A new kitchen — and a lot of family togetherness
When this Ballard family wanted a kitchen upgrade, they also got extra time with Grandma and Grandpa (aka Mom-Mom and Pop-Pop).
Three generations helped create the Nichols’ new kitchen.
PHOTO: JOSHUA HUSTON
Their 1928 Ballard Craftsman home was undeniably lovely, except for their kitchen, which was remodeled in 1970. At least that’s what Rachel and Jimmy Nichols found. Kitchen remodels can be costly, time-consuming and wholly inconvenient — but all of those elements can also bring about epic, memory-making visits with grandparents. Rachel’s father, Jim, builds and renovates houses in Maryland. Her mother, Patty, was delighted to spend time with grandchildren Ada, 7, and Archer, 4.
While “Mom-Mom” Patty and the kids played (Archer helped out with his toy tool set) and cleaned the dust from the demo, Jim, Rachel, and Jimmy ripped out cabinets, installed fixtures and laid tile. The previous kitchen contained a tiny sink with a leaky vintage faucet, broken lower cabinets with unusable shelving space, and a pale blue 1970s countertop. After removing the lower cabinets, sink and counter, they installed quartz countertops with a marble design. One of Rachel’s favorite new elements is the large sink with a brand-new faucet that automatically filters drinking water and is easily reachable for the kids. “The new faucet comes up through the countertop right behind the sink, as opposed to out of the wall,” says Rachel, making it much easier for the kids to be self-sufficient.
PHOTO: JOSHUA HUSTON
Archer, left, and Ada help themselves to water from the brand-new faucet.
During the renovation, the kitchen became an unusable demolition zone. “We all cooked and ate in our living room on a griddle,” says Rachel. “The kids said it felt like we were camping!”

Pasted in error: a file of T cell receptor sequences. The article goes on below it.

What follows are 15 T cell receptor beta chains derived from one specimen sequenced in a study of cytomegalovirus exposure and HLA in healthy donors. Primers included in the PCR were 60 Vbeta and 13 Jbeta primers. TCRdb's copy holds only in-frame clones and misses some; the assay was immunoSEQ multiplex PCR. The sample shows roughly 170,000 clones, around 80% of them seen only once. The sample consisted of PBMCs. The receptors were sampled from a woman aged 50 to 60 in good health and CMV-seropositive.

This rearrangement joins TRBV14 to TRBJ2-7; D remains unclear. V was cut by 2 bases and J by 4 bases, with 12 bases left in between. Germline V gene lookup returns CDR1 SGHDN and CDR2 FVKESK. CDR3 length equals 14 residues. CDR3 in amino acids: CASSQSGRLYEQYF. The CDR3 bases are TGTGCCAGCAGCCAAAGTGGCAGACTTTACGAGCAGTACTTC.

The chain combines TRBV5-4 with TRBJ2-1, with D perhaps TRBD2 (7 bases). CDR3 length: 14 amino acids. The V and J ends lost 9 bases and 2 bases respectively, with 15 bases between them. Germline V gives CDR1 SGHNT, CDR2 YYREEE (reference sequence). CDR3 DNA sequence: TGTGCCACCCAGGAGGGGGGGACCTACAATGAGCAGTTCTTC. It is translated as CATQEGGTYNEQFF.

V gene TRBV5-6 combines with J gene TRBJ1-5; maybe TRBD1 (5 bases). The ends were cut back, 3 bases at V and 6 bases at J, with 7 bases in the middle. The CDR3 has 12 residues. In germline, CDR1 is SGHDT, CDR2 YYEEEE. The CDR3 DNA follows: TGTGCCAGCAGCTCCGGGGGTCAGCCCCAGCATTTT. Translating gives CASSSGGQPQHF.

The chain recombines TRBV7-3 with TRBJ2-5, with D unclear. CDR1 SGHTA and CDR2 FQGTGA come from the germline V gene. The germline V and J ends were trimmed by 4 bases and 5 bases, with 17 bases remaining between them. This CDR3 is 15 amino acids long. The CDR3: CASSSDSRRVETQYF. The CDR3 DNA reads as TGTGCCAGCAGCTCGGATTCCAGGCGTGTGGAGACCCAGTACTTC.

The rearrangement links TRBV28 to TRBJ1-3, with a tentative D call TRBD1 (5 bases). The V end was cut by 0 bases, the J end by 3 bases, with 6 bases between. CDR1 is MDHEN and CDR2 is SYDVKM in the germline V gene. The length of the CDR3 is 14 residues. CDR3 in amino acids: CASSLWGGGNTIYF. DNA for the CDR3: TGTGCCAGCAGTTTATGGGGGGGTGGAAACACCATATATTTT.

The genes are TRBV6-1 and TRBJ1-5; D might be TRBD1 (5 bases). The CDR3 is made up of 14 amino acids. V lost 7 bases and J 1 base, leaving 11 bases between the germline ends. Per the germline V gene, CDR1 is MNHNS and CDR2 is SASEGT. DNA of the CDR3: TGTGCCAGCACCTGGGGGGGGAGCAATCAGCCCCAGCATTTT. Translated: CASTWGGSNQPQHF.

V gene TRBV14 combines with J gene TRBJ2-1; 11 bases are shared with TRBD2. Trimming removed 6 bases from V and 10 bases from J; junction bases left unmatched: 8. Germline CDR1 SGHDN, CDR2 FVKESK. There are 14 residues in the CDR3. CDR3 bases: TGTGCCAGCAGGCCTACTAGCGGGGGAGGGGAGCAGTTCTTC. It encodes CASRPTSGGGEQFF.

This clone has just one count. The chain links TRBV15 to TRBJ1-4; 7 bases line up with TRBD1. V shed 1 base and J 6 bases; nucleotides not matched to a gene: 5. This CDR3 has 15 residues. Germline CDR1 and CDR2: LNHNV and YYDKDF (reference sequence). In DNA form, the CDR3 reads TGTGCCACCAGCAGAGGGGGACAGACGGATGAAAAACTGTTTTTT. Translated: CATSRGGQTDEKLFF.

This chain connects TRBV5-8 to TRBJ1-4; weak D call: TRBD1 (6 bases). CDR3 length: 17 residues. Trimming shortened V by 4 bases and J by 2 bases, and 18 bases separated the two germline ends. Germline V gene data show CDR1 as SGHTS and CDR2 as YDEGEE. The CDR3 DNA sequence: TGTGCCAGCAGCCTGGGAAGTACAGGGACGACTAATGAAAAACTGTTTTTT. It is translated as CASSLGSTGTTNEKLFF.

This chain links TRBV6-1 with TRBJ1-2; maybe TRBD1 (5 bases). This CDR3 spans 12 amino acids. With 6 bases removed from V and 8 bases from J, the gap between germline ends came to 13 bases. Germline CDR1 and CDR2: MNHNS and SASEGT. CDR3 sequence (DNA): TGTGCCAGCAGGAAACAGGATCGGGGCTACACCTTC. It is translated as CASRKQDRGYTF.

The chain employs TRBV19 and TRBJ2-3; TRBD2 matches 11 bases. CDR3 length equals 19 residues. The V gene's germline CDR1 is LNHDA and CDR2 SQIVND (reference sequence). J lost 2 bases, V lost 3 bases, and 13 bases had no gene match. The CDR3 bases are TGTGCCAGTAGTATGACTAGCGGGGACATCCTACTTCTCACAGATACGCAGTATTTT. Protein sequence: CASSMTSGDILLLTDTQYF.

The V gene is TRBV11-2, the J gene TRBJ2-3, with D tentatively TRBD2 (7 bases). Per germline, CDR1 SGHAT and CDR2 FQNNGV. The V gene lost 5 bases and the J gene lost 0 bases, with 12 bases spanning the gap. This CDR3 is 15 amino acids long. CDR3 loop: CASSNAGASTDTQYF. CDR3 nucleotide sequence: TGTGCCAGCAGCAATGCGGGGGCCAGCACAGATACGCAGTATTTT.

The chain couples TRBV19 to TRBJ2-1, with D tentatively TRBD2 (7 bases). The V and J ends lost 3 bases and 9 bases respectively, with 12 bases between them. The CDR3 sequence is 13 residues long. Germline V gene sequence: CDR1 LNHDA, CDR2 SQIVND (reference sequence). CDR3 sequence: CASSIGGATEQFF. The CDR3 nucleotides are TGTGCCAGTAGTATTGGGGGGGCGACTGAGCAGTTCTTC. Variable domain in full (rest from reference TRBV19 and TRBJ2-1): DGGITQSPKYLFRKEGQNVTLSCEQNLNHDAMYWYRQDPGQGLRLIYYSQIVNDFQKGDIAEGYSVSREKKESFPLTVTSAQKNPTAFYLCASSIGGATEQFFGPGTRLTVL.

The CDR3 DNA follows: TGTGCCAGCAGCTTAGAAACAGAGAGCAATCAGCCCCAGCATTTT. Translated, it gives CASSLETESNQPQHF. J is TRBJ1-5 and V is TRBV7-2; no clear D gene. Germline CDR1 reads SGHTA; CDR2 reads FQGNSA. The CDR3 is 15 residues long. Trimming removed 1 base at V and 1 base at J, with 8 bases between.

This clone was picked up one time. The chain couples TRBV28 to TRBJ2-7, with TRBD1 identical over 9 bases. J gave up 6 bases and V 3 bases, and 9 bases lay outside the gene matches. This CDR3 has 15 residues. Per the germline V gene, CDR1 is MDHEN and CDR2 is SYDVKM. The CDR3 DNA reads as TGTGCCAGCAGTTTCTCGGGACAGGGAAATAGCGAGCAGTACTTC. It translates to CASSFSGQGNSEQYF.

The upper cabinets were kept intact to retain the home’s character, and handmade subway tiles were installed up to the ceiling. “With handmade tile, each one can be a little bit different,” says Rachel. “They catch the light, and each tile has variances which resemble bricks.” The lower cabinetry was replaced with flat-front cabinets in a deep-blue slate with brass pulls. Rachel found a ceiling light design and spray-painted the metal to match the brass sink light.
The floors, originally a dented, dark-brown fir, were the only part of the renovation where they hired outside help. “We had a professional lay new oak floors and stain them to match the rest of the house,” says Rachel. Some of the original dining-room floor was pulled out, making a better aesthetic transition to the new kitchen floor.
In just six weeks, the Nichols family had a brand-new kitchen, created together as a family. “The kids loved watching my dad work,” says Rachel. “When they are in the kitchen, they say, ‘Pop-Pop made these walls! Pop-Pop made these cabinets!’ I love how our home has memories tied to our family and the work we did together.”